New federal guidance from the Equal Employment Opportunity Commission (EEOC) issued on May 28 permits policies requiring employees who enter a workplace to receive a COVID-19 vaccine, provided those policies comply with the reasonable accommodation provisions of the Americans with Disabilities Act (ADA), as well as Title VII of the Civil Rights Act and any other relevant statutes.
Under the new guidance, employers are permitted to offer incentives to employees to confirm they have received a COVID-19 vaccine, as long as the incentives are not so substantial as to be coercive. Employers may also offer incentives to employees to get their family members vaccinated.
However, because vaccinations require employees to answer screening questions about disabilities, incentives substantial enough to pressure employees into disclosing protected medical information are likely to be considered coercive and, therefore, prohibited.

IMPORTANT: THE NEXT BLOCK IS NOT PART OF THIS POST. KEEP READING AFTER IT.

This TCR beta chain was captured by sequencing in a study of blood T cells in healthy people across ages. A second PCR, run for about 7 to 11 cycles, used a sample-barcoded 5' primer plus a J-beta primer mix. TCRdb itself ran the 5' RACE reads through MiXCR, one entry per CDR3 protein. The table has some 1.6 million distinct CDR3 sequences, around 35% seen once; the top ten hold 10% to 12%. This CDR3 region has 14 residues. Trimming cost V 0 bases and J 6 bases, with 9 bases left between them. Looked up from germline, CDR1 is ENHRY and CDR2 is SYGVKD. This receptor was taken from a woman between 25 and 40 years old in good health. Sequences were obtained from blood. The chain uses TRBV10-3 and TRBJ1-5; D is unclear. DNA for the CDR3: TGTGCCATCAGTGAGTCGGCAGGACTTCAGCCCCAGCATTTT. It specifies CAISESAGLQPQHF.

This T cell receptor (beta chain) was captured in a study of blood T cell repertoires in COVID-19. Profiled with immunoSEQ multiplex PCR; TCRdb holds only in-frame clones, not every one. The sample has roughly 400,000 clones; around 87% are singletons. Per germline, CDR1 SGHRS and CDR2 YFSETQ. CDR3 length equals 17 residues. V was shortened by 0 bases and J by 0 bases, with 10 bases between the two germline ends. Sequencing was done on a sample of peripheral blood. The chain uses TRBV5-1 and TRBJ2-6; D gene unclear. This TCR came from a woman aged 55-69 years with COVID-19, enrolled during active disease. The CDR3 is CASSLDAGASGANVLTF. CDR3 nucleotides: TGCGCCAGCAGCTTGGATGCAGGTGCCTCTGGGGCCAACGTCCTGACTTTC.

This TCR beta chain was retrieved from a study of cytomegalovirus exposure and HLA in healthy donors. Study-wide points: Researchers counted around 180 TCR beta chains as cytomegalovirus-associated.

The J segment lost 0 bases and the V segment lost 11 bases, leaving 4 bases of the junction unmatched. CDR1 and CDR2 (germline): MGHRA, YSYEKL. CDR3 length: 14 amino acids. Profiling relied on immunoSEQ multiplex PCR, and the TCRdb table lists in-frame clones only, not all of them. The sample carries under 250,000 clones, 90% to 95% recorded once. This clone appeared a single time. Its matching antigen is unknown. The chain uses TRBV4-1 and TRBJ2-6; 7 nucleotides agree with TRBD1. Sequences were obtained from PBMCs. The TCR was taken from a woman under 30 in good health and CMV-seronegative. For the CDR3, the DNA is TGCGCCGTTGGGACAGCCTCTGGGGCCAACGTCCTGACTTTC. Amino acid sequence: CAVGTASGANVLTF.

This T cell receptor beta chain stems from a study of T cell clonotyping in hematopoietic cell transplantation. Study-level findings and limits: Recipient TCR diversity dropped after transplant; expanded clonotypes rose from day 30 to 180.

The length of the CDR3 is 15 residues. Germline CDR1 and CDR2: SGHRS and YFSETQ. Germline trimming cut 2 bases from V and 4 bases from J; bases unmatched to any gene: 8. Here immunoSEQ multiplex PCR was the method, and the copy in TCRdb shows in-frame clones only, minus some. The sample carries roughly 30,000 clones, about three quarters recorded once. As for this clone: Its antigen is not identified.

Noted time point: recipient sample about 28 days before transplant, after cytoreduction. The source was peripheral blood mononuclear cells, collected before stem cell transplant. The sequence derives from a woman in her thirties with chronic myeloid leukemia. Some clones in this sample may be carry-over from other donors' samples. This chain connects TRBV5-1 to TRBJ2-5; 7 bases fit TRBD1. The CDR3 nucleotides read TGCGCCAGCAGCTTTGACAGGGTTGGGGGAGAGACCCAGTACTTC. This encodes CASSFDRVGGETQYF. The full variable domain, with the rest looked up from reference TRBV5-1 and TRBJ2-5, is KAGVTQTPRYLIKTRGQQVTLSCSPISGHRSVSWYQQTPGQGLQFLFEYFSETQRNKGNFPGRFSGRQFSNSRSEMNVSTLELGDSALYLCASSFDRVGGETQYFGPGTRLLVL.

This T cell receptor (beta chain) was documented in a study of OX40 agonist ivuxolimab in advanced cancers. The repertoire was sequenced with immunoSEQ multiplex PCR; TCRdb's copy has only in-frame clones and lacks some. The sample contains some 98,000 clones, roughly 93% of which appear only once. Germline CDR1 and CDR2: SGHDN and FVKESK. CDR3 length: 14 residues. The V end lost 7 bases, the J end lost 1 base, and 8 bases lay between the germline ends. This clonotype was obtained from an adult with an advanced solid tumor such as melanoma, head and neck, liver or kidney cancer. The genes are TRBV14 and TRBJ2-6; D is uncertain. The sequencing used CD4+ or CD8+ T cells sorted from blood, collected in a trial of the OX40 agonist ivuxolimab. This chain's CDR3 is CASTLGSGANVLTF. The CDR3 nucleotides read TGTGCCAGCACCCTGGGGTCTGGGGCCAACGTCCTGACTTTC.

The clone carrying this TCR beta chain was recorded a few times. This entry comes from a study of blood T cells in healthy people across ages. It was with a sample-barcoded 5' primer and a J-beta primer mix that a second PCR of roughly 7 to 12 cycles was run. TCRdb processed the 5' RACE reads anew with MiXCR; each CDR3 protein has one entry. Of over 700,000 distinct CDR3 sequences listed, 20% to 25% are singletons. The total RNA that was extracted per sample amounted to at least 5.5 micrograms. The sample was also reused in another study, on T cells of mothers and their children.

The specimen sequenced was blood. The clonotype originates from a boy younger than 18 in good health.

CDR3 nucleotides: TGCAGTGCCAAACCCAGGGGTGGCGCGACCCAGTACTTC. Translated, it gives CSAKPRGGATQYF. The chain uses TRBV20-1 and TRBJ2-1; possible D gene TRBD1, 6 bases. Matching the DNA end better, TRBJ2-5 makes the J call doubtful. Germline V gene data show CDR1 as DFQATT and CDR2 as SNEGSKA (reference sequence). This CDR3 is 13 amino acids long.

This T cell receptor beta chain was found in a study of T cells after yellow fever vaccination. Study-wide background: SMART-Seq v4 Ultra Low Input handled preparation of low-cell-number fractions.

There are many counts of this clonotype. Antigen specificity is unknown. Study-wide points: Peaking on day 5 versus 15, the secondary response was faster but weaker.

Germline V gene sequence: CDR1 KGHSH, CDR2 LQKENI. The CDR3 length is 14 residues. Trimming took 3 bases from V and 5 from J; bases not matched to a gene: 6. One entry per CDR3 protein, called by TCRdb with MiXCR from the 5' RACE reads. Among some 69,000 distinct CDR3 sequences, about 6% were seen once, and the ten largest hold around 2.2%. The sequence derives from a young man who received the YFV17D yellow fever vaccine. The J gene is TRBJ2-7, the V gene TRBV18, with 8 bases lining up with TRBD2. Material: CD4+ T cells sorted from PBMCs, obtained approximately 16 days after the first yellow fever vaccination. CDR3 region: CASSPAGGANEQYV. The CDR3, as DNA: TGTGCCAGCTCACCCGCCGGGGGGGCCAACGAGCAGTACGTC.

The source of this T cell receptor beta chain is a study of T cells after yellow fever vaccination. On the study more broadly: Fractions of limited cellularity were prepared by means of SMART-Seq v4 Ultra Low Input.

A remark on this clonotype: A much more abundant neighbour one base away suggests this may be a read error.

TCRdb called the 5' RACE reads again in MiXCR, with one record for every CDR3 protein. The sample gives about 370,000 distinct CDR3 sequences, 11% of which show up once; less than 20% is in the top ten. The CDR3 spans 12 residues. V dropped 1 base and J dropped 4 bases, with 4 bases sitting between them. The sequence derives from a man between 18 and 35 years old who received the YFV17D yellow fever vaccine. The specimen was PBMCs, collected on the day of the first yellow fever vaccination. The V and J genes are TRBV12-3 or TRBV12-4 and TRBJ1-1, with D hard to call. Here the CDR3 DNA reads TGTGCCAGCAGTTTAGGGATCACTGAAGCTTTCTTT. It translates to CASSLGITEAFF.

Since vaccination records are considered medical information, employers must keep those records confidential and maintain them as medical records.
As the new guidance notes, employers should remember that some employees or demographic groups could face more substantial barriers to receiving a vaccination than others and, thus, would be more likely to be negatively impacted by a vaccination requirement.
Reasonable accommodations should be made for employees who are not vaccinated due to pregnancy or due to an ADA-approved disability or a sincerely held religious belief. Defining a “reasonable accommodation” is case-specific and considers the employee’s job duties, as well as whether the accommodation is sought under the ADA or a sincerely held religious belief.
The EEOC will very likely continue to update its COVID-19 mandatory vaccine requirement guidance, so look for updates on this issue from Private Duty Source. Meanwhile, NAHC urges you to read the guidance itself.